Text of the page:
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Food is one of the most basic pleasures in life. Everybody eats, and while caffeine and playing with yourself on Chatroulette can handle your other necessities, you’re pretty much stuck with food. For now.
And for any mundane activity there are those who seek adventure. In terms of food, most can be satiated with a little Tabasco. Others need to push the envelope further by indulging in the taboo and the strange. For those people, only the thrill of consuming a still living animal will suffice. Today, we’ll be examining some of the dishes these freaks call dinner. Or lunch. Or whatever.
Casu marzu (Italy)
Let’s ease into this one. Lots of people eat cheese made from sheep’s milk. On the isle of Sardinia in Italy, they prefer Pecorino. They also like it served a very specific way. Rather than just fermenting the cheese, they just go ahead and give it a push into the “rotting” territory by inviting maggots to the party. Cheese flies are allowed to lay their eggs, which hatch and start chewing their way through. They start to break down the fats and this makes the cheese very soft. So soft, the Pecorino begins to “cry” (as the locals put it) as the digested fatty liquid leaks out.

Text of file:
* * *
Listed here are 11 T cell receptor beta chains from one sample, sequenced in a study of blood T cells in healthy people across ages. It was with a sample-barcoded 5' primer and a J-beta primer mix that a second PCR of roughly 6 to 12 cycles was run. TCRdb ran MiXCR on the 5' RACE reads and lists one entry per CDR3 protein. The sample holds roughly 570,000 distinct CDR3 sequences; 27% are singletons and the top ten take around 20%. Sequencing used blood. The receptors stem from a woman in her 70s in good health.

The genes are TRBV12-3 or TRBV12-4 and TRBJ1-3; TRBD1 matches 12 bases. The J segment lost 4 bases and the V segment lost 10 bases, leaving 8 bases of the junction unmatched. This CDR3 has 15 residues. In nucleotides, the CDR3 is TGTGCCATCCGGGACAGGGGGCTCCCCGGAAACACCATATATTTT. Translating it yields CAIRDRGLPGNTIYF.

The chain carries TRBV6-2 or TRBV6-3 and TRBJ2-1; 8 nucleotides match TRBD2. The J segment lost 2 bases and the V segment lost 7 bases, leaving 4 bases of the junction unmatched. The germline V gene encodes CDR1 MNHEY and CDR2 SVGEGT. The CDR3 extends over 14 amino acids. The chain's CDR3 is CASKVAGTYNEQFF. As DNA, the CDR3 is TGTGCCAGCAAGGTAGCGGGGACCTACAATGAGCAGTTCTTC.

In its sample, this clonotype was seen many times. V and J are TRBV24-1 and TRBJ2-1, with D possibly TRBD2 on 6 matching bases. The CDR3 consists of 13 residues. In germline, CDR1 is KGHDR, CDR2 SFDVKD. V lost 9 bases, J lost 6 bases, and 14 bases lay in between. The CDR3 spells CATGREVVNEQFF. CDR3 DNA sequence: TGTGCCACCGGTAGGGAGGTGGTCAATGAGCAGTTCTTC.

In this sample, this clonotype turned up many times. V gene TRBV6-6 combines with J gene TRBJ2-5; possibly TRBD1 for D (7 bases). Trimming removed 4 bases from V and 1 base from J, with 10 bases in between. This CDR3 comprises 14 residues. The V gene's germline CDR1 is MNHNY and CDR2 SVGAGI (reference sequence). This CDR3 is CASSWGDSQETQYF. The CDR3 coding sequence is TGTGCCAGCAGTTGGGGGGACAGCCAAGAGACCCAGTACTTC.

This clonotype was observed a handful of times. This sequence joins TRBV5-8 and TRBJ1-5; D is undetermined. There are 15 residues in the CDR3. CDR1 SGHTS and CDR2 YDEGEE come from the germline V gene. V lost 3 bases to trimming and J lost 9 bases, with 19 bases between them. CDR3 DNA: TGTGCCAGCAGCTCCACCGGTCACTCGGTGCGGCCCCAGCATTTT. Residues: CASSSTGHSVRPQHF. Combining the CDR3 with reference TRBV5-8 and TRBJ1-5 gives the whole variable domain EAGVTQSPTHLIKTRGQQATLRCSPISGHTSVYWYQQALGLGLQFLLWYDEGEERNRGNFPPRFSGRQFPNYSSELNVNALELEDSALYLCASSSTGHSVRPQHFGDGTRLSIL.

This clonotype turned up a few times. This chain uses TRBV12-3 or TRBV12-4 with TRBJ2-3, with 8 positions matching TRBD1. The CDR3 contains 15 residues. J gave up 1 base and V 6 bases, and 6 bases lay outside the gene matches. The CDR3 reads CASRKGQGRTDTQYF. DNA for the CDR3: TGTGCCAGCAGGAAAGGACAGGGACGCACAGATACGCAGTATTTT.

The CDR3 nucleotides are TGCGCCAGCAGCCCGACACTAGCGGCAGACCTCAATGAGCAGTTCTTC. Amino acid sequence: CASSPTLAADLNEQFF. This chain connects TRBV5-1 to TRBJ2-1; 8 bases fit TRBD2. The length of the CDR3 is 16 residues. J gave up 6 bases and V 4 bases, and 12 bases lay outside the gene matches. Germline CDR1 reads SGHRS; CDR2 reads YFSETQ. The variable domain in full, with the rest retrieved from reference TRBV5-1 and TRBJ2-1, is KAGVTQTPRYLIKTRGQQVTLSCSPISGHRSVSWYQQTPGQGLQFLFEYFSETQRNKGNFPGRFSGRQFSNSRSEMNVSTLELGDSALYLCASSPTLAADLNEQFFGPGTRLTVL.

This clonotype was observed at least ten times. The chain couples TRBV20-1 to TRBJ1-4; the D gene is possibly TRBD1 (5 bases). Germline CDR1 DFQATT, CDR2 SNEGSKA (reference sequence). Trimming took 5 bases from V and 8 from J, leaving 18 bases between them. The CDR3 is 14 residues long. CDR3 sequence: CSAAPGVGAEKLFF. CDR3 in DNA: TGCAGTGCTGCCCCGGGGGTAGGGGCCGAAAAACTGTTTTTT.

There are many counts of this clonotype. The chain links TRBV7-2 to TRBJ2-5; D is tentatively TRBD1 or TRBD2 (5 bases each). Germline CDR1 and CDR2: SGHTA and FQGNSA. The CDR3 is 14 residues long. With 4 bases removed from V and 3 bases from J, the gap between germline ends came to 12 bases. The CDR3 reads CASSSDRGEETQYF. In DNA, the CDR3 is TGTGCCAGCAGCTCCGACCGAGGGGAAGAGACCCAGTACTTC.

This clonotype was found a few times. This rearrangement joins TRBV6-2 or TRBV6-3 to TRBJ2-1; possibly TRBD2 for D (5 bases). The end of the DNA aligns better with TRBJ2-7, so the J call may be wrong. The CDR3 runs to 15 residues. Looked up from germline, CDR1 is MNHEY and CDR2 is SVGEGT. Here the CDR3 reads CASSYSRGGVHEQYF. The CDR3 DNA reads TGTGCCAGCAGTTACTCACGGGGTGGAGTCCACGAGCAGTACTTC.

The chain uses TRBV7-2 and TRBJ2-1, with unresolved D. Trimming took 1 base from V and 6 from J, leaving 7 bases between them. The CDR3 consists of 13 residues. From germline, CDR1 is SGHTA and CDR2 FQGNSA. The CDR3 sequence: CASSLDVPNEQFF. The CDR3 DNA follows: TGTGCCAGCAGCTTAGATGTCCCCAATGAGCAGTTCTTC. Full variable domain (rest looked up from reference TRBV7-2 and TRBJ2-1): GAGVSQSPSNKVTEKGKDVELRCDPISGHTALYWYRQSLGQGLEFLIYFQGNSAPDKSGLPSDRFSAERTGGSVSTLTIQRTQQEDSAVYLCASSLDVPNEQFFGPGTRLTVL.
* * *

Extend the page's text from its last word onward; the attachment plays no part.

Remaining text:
When it’s time to consume the devil-cheese, it’s decision time. Some go for the full experience and eat it, maggots and all, in thin strips on some crispy bread that in no way disguises the taste of live larvae. For the faint of heart, one can also seal the cheese in a bag which causes the maggots to lose oxygen and start launching themselves out of the cheese at distances up to 15 centimeters. That’s over 18 times their body length, about the same as you leaping a 10 story building. When the bag stops making the sweet pitter-patter of maggots in their death throws, the cheese is certified baby fly free.
The maggots also provide a cool, pre-industrial expiration date. If the maggots die naturally, the cheese has gone toxic, hence the idea behind eating it while it’s still infested. For the people who nosh with the insects intact, they can look forward to the chance of the larvae surviving the stomach and setting up shop in the intestines. As it turns out, living in rotting cheese means they’re pretty used to acidic environments, and being a disgusting maggot means they’re more than happy to try to burrow into your duodenum.
There’s no classier food than shellfish, except maybe steak soaked in champagne. Lobster, mussels, king crab... delicious delights from the seven seas. And when it comes to seafood, freshness is the phrase that pays. The faster you can get these animals from their underwater home to your plate, the tastier they are. People still pay good money to look their dinner in the eye while they choose a lobster from a tank.
Oysters push the idea of freshness to the logical conclusion. They must be cooked or eaten while they are still alive, otherwise you can look forward to an evening bowing to the porcelain god. While they can be boiled, baked or prepared any number of ways, the most delightful method is on the half shell. This means half the shell is cut open or “shucked” while they’re still alive to expose the sweet, sweet innards. Various sauces or juices can be added to the gelatinous mass, but the idea is to get that mollusc into your stomach before it’s legally dead. Obviously the best way to do that is just pick them up and slurp the bloody things down like a two bit whore.